As a Katharine Street source said today, “There’s an old saying, ‘If you don’t measure it, you can’t manage it’. Council executives have clearly taken the view that if they ignore residents’ complaints, then the complaints just don’t exist.
“And it looks very much like the borough’s part-time Mayor is letting them get away with it.”
MySociety told Inside Croydon, “We’re sad to hear that Croydon Council is unofficially discouraging residents to report problems via FixMyStreet.
“FixMyStreet is an independent website, built by the charity mySociety and designed to work in tandem with council offerings. Many residents prefer FixMyStreet because it’s easy to find and they don’t need to know who reports should go to, which can be particularly tricky in London where more than 30 different borough councils and multiple public authorities take responsibility for fixing local problems.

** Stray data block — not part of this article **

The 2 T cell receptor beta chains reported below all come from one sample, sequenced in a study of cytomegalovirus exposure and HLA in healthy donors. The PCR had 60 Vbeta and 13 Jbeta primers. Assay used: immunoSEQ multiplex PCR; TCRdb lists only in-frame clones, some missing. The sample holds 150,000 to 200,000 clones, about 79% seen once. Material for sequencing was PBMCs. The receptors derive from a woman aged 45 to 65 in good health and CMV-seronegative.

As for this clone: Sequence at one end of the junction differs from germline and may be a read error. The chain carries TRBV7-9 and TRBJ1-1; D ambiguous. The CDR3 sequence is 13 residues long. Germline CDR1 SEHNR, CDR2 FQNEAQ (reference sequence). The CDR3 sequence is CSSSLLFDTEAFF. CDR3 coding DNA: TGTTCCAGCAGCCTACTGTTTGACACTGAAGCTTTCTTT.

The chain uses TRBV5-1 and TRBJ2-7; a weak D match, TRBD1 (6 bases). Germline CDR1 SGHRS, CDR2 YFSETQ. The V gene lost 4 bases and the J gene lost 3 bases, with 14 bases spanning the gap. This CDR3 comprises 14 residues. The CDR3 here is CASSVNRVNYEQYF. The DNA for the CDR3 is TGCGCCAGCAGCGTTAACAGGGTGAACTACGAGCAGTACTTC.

“Reports sent through FixMyStreet go into the same council email inboxes as reports sent through by any other means. Councils can also use FixMyStreet as their own reporting service by adopting FixMyStreet Pro, which is the fully branded, integrated and hosted version, to have reports enter directly into their systems, saving them time and money.”
Meanwhile, Croydon Council opts to use software from a small private company that fails to manage to log the reports on its public-facing web page.
Read more: ‘The Godfather’ who paid mate £787 per day has left council
Read more: Only 1% missed collections – thanks to the Crap App
Read more: Council kills off the crap app – after wasting up to £500,000
Read more: Company behind council’s crap app faces winding up order